By People Staff
December 22, 1986 12:00 PM

Stone the crows, mate, don’t doubt it for a second: When it came to the movies, the Croc was this year’s dark horse. Before it opened in September, Crocodile Dundee, a $5.6 million Australian film, raised expectations about as high as an alligator’s belly. Its star and co-writer was Paul Hogan, a slight, thin-haired 46-year-old known here only through his shrimp-on-the-barbie commercials for the Australian Tourist Commission. The movie itself, a comic fantasy in which Outback adventurer Mick Dundee braves the wilds of New York, made helium seem heavy. Yet Crocodile Dundee has reaped big coin since, and is probably setting new box-office records as each week goes by (the U.S.’ biggest grossing foreign film; the most successful film ever released in the fall). Nor has the Croc’s appetite been sated. The movie is poised to invade Britain, South Africa and New Zealand, with Japan and Europe to follow. What Hogan has hatched, quite simply, is the Croc that will swallow the world.

All this has made the Aussie positively giddy with delight. Or as he puts it, as he riffles through a stack of Hollywood scripts that have been sent to his Sydney office, “pretty good.” Yep, that’s about as carried away as Hogan gets. His style—keep it relaxed, play it for laughs, stretch but never show that you’re stretching—has carried him through all phases of life. A former laborer, swimming pool attendant, union organizer, boxer, gambler and pub lout, he broke into TV by pretending to be a blindfolded, knife-throwing tap dancer. The Paul Hogan Show, a half-hour of dryly loony sketches, made him one of Australia’s most popular comedians during its 1977-82 run. Married for 28 years, the father of five, Hogan has now become a wry, laconic sex symbol—a Sam Shepard with humor.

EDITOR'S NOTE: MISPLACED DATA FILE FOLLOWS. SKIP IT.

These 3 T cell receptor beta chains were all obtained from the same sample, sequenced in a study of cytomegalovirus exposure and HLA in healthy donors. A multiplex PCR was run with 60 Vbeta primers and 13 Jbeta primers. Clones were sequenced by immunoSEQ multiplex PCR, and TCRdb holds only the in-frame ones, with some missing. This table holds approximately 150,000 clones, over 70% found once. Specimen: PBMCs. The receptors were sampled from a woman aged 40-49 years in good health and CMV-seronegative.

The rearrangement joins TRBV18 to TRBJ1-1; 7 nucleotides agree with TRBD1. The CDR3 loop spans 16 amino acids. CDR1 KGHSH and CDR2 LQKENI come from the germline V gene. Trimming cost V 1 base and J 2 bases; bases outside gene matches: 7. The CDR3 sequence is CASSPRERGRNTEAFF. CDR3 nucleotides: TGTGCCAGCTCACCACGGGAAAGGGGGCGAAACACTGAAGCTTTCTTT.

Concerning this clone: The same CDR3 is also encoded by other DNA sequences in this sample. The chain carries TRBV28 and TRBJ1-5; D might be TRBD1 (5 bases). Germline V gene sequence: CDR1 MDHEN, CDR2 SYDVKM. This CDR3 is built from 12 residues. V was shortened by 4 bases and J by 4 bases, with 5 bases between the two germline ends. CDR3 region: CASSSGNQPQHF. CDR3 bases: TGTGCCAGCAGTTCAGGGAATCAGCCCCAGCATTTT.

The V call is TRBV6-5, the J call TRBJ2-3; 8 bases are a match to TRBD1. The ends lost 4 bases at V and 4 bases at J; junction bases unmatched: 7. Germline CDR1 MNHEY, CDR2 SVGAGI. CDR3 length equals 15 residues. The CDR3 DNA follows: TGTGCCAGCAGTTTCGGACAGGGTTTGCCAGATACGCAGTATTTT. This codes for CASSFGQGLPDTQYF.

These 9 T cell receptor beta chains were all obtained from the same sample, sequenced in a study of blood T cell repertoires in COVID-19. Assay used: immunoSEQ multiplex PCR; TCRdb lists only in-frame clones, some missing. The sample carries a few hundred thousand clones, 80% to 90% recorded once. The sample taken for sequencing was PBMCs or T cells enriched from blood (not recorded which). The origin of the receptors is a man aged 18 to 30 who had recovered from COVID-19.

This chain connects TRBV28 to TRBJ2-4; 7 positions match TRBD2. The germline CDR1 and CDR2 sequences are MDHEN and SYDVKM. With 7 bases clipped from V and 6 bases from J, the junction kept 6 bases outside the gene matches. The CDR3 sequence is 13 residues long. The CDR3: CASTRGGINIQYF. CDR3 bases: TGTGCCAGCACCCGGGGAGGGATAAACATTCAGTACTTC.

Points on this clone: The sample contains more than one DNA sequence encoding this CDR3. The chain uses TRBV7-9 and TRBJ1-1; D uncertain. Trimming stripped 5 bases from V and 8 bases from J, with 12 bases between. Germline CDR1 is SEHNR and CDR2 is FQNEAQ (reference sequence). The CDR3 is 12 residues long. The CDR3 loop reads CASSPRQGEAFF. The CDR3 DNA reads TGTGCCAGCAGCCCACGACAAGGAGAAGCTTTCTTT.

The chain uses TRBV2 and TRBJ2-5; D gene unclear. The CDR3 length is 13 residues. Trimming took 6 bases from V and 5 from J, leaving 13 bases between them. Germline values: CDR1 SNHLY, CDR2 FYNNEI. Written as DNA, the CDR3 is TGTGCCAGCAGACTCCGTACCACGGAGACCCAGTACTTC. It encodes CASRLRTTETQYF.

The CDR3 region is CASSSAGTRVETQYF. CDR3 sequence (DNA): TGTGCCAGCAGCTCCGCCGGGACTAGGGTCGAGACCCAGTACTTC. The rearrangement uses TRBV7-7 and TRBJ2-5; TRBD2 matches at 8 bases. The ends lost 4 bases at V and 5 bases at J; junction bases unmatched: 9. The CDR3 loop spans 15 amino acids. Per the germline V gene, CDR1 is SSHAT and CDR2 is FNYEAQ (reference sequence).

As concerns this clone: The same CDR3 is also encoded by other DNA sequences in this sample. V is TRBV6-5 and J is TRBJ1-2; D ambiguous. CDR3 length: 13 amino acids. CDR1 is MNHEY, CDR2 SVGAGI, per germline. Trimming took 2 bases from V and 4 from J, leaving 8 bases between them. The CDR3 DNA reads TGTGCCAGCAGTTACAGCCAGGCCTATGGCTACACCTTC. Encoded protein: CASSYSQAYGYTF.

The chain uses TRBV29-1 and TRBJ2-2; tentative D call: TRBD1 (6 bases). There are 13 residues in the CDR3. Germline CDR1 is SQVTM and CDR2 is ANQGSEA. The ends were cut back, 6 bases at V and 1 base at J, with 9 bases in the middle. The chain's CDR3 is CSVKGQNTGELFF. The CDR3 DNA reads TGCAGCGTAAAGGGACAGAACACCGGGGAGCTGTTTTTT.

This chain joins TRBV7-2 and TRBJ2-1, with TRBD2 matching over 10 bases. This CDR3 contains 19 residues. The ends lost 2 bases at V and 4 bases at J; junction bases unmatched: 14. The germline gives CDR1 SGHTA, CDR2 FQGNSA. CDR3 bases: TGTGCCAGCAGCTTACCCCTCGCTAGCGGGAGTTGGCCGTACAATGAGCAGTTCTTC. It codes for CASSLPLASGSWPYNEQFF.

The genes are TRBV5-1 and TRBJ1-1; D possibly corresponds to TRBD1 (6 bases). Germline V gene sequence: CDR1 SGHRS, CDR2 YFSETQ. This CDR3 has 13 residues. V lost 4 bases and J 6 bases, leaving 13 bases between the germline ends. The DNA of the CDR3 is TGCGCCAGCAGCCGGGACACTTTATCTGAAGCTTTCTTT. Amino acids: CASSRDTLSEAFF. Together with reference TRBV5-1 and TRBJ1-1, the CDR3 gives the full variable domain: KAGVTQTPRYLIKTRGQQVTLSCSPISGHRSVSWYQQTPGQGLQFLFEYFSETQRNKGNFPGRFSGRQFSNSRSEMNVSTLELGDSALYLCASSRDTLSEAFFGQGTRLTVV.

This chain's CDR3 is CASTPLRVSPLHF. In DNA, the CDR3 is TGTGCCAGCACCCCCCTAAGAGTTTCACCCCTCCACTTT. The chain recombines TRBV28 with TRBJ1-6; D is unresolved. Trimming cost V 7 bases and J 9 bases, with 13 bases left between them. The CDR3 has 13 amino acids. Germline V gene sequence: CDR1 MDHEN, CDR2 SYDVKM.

His only worry today, he says, is avoiding “the tall-poppy syndrome, which is very common. As soon as one poppy grows a bit taller than the others, you cut it down.” It hasn’t happened in Australia. A recent poll gauging credibility gave Hogan a record-high rating of 7.9 (on a scale of 10), while Australian Prime Minister Bob Hawke received only a 4.77. At least Hawke isn’t jealous. “Hogan is a bloke who personifies our great traditions of irreverence, self-reliance and ‘having a go,’ ” says the PM, who, whatever his problems with his own constituents, echoes the feelings of Crocophiles everywhere.